Sunday, 15 September 2013

Gravetye Manor

On Thursday, I joined the symposium group for a visit to Gravetye Manor, which is located about a hour and a half from Great Dixter, in West Sussex. Built in 1598, the manor has gone through a series of owners, but none more notable than the great gardener and writer, William Robinson, who occupied Gravetye from 1884-1935. Commonly thought of as the father of the English natural garden, Robinson was revolutionary in his planting schemes, specifically the way he blended the woods and meadows with the garden. 

The Wild Garden merging with the Croquet Lawn

Robinson's appreciation for the natural landscape has significantly influenced today's gardening practices around the world.  Great Dixter is what it is today, in large part, due to the work of William Robinson and Gravetye, specifically with the implementation of diverse meadow gardens. 

View of the Wildflower Meadow leading down to the Upper Lake

Following Robinson's death in 1935, the property came under possession of the Forestry Commision. After years of decline, the house received fresh attention in 1958, when Peter Herbert turned Gravetye into a prestigious Hotel. Today, under new management, Gravetye is making further strides towards improvement and quality in their Hotel & Restaurant, as well as the garden.  In 2010, Tom Coward, former assistant gardener to Fergus Garrett at Great Dixter, was appointed Head Gardener at Gravetye. Tom's knowledge and passion has already gone a long way in renovating the neglected garden. Tom admits one of Gravetye's biggest obstacles has been gaining control of the invasive weeds. To this end, they have patiently delayed planting perennials in heavily infested spaces. However, they believe their diligence is paying off, and they will soon be able to move forward uninhibited.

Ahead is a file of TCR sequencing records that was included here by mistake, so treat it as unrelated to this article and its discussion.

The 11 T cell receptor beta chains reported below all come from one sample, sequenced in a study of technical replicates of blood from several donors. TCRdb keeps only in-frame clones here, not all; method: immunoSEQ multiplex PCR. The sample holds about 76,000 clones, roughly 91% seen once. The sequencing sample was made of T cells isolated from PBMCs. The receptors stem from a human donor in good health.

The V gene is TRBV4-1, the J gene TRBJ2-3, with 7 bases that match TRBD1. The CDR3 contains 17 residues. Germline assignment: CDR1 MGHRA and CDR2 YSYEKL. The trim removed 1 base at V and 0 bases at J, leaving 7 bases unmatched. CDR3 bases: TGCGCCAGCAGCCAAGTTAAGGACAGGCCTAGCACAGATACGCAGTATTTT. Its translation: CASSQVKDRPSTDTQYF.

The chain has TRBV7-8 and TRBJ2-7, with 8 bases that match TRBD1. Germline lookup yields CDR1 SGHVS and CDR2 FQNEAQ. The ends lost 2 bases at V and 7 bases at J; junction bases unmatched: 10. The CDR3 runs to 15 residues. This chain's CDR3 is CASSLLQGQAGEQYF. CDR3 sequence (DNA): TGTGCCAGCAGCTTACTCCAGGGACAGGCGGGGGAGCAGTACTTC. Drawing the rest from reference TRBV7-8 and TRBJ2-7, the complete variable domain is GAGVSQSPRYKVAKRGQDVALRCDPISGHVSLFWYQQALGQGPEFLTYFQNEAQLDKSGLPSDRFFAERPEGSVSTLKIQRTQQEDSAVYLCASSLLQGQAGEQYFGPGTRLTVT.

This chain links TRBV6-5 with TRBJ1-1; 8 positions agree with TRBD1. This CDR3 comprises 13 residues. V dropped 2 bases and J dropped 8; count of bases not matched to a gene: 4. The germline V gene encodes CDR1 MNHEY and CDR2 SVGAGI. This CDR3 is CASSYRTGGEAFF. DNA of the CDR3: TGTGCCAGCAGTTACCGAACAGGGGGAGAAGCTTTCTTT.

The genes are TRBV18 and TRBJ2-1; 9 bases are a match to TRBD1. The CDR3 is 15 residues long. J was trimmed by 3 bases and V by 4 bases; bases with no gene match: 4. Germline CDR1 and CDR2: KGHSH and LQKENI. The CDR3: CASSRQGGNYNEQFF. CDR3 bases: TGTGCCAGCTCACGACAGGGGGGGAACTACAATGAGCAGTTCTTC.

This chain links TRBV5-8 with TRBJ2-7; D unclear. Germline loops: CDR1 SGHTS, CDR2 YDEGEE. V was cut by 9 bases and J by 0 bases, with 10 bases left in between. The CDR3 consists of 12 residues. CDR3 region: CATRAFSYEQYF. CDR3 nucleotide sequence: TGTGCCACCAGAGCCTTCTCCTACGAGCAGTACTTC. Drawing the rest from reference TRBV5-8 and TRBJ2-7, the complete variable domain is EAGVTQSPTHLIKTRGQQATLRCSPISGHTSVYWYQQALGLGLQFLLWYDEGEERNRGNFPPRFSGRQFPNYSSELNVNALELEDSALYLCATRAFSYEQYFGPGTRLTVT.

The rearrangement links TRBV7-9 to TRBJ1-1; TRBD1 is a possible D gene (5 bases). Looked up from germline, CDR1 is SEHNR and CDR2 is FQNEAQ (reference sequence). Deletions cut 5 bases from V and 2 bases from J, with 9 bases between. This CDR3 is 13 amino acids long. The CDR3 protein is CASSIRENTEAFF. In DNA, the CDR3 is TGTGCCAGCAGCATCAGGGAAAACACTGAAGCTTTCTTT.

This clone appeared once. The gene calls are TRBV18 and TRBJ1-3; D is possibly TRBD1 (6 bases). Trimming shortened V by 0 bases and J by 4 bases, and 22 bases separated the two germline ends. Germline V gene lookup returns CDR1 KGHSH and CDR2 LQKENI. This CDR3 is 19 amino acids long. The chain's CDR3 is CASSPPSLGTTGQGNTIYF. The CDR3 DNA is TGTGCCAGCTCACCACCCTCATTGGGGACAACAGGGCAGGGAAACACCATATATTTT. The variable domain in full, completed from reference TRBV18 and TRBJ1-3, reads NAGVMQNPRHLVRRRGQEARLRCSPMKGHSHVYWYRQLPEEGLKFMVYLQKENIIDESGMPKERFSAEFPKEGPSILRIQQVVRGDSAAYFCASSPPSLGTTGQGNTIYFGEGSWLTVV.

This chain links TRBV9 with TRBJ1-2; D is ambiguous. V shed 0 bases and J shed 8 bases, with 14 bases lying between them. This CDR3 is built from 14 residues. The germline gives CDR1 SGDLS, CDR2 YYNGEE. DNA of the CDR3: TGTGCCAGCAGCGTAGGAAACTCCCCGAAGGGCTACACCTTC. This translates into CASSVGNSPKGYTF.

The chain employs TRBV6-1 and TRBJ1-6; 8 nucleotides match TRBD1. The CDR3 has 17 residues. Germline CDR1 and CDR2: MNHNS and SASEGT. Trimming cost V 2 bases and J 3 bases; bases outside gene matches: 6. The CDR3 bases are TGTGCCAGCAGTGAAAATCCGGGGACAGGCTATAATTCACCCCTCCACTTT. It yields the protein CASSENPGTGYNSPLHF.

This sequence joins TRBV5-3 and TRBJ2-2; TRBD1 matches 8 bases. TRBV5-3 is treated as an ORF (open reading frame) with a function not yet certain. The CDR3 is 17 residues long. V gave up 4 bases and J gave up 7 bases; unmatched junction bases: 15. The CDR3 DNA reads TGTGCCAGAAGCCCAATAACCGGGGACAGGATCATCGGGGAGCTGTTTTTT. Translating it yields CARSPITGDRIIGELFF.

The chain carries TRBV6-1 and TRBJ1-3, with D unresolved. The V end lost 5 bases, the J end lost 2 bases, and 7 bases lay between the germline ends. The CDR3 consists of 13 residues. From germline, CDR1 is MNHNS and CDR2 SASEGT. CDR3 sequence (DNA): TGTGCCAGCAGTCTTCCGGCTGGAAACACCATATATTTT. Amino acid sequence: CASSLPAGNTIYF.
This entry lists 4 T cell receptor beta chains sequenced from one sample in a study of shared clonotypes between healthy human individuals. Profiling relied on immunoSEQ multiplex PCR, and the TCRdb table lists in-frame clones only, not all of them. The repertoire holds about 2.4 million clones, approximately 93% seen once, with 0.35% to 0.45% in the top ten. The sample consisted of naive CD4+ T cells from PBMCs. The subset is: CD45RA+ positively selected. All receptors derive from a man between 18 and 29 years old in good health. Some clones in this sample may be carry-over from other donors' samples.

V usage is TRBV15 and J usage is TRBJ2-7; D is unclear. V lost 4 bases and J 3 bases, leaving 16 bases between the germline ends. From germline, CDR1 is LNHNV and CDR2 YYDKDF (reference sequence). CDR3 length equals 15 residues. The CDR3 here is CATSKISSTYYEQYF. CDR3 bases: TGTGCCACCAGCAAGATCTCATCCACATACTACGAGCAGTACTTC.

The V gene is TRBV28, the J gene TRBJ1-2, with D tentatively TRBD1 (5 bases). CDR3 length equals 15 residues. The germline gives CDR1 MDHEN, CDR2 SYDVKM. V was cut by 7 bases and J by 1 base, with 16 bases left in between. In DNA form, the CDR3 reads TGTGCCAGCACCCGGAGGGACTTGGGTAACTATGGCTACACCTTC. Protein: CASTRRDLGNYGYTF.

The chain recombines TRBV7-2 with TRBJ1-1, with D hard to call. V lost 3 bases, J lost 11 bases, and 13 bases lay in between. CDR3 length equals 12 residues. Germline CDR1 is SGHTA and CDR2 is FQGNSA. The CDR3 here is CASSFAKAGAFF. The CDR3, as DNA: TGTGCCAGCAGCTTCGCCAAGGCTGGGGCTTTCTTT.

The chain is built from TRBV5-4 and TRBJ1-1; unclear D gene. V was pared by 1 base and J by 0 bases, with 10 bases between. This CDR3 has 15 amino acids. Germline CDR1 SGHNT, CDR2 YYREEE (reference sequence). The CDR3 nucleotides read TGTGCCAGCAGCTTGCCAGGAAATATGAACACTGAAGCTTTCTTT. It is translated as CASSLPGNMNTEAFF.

The Long Border

Only 5 months old, the Long Border is already bursting with shape, texture and color. It's just one example of the great work that Tom and his team are doing at Gravetye. I'm glad this once great garden is again full of life and excitement, and I hope that it will continue to inspire future generations, as it has in the past.

   Long Border planting

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